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U.S. State Department’s Human Rights Report: 2012 Not as Rosy as It Seemed

by Joshua Kurlantzick
April 21, 2013

U.S. Secretary of State John Kerry delivers a policy speech in Tokyo, Japan, on April 15, 2013. U.S. Secretary of State John Kerry delivers a policy speech in Tokyo, Japan, on April 15, 2013. (Paul J. Richards/Courtesy Reuters)

Over the past three years, the Arab uprisings have created the idea that the climate, internationally, for democracy and human rights has been improving. As I write in my new book Democracy in Retreat, the Arab uprisings have been essentially canceled out by regression, over the past ten years, in parts of South and Southeast Asia, Eastern and Southern Europe, and Africa. Many other reports have come to similar conclusions, including Freedom House’s annual report and the new Economist Intelligence Unit (EIU) study of global democracy, released earlier this month.

Now the U.S. Department of State weighs in. Its annual country reports on human rights are necessarily more politicized than Freedom House or the EIU—there is lobbying inside the State Department about the reports that never would happen at a nongovernmental reporter, and it is loath to condemn some of the United States’ closest allies. Still, its report notes similar trends as Freedom House and my book. Globally, civil society, the lifeblood of democracy, is being challenged more than ever, the report states. “Increased headwinds buffeted civil society in 2012, as governments continued to repress or attack the means by which individuals can organize, assemble, or demand better performance from their rulers,” it notes in the overview of the report. “From Iran to Venezuela, crackdowns on civil society included new laws impeding or preventing freedoms of expression, assembly, association and religion; heightened restrictions on organizations receiving funding from abroad; and the killing, harassment, and arrest of political, human rights, and labor activists.”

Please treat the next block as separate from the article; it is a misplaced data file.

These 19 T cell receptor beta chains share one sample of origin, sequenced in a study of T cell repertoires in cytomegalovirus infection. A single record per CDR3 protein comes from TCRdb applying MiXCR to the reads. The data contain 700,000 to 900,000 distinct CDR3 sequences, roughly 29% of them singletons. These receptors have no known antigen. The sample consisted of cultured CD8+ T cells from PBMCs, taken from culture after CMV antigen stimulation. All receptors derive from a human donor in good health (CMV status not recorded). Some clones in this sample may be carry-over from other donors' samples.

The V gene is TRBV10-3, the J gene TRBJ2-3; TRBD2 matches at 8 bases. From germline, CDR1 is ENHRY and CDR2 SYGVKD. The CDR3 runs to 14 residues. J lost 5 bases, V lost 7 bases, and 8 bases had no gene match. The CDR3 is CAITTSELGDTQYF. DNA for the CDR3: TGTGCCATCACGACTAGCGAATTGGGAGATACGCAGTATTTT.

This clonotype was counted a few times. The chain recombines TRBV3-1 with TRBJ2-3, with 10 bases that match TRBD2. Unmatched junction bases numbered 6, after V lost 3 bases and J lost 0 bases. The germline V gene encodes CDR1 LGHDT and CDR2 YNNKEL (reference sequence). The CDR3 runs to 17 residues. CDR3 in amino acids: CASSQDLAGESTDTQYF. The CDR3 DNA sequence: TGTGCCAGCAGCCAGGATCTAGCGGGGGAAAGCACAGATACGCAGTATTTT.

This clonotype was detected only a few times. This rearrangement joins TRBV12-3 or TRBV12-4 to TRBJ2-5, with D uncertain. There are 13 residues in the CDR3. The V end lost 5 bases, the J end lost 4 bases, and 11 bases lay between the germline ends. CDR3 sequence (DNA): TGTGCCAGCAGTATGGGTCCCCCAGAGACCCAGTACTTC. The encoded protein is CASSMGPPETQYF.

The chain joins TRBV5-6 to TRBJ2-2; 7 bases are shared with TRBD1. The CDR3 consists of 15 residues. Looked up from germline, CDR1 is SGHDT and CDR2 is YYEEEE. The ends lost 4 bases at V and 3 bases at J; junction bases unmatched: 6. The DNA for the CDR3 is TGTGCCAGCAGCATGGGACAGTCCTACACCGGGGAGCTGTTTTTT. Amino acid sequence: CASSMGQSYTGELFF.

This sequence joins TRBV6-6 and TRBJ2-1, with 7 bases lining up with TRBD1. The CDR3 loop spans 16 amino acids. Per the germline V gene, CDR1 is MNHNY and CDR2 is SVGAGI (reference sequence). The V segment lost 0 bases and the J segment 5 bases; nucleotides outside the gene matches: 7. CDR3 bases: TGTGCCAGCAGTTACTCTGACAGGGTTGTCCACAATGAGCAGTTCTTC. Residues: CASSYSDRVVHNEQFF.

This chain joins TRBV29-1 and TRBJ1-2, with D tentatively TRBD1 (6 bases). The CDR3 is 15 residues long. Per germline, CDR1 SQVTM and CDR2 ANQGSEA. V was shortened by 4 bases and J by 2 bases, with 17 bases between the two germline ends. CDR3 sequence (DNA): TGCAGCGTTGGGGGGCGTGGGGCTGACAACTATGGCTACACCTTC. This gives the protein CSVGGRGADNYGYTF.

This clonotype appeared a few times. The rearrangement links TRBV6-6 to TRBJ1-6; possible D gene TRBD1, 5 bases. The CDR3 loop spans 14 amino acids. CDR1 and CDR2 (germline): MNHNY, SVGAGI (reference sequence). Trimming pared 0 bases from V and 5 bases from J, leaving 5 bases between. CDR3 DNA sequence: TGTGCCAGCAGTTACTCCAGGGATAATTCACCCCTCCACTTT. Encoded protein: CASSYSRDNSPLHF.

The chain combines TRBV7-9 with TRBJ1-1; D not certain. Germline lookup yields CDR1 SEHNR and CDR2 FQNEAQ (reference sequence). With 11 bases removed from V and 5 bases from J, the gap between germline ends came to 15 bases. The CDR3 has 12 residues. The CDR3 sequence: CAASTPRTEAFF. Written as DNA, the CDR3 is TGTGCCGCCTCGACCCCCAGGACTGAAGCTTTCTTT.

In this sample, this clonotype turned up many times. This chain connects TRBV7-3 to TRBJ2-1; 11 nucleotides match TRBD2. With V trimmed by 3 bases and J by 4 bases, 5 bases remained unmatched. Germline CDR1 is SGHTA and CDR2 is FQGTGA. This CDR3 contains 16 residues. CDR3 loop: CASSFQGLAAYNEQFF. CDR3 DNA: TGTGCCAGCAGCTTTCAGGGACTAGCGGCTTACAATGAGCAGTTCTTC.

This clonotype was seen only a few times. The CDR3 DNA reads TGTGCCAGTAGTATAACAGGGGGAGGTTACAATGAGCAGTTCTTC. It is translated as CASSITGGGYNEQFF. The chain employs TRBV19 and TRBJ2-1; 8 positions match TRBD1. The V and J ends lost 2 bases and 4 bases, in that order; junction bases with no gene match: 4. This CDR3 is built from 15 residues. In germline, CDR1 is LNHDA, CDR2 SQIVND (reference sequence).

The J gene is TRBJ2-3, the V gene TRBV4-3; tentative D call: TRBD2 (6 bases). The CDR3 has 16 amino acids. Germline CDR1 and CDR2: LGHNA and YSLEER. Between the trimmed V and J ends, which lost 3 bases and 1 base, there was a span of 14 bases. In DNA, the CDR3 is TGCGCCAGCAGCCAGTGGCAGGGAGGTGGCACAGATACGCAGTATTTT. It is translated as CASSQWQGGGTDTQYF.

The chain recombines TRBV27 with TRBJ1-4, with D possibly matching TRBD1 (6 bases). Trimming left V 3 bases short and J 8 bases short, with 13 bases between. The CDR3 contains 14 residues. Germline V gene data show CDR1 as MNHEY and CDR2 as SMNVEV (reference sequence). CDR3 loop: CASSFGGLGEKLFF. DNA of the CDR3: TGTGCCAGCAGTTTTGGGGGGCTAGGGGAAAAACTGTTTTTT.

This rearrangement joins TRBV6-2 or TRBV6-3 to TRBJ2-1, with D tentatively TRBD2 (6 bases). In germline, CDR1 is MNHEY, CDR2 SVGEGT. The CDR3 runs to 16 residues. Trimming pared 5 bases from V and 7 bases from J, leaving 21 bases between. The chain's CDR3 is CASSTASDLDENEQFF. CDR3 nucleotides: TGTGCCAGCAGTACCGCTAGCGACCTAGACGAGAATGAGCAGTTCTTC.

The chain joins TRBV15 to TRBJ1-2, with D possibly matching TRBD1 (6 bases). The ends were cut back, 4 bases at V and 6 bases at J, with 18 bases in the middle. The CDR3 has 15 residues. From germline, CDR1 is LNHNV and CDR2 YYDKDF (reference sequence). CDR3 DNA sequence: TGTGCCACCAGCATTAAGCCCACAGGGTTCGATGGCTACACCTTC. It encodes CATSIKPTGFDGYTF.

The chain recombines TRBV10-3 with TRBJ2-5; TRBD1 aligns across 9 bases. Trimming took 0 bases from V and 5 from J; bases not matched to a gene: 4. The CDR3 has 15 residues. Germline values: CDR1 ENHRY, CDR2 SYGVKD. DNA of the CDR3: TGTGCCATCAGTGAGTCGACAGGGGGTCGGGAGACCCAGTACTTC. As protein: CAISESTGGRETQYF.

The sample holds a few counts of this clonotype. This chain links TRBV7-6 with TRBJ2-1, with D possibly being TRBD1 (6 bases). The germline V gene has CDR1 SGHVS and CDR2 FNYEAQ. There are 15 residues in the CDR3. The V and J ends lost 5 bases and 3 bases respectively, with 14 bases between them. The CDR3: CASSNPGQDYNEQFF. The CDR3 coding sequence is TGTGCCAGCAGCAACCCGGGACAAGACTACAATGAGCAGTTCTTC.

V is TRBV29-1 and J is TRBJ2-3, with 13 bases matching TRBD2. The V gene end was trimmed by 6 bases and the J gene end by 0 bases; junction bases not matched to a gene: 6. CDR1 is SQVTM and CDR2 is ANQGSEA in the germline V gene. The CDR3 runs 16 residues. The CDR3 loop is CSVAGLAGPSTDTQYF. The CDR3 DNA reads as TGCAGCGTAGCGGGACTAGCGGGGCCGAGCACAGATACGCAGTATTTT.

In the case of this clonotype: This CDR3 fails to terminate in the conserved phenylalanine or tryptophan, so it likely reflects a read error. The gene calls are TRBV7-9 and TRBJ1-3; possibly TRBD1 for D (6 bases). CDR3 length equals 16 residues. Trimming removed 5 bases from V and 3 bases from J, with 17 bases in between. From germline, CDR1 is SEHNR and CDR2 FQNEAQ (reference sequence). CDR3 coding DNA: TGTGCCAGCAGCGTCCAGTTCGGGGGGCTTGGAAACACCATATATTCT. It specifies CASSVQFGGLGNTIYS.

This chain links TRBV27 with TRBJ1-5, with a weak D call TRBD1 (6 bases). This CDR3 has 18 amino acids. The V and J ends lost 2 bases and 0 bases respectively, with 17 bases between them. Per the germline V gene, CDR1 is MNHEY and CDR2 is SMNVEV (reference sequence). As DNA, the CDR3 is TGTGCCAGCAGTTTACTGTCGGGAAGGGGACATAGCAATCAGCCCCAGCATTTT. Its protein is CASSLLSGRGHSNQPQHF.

Meanwhile, although reforms in Myanmar and some Arab countries appear promising, other once-promising young democracies like Sri Lanka, Kenya, Hungary, and many others continue to stagnate or backslide toward repression. Even in the Arab world, retrenchment by autocrats and cynicism by populaces about democratic governance already threatens hard-fought gains. And while I think it is highly doubtful that the change is Myanmar is due much to the “sustained U.S. and international pressure to reform [there]” that the report offers credit to, it is true that the country has witnessed dramatic shifts since 2010. Still, the possibility of Myanmar disintegrating into a failing state remains just as high as it prospering into a stable democracy.

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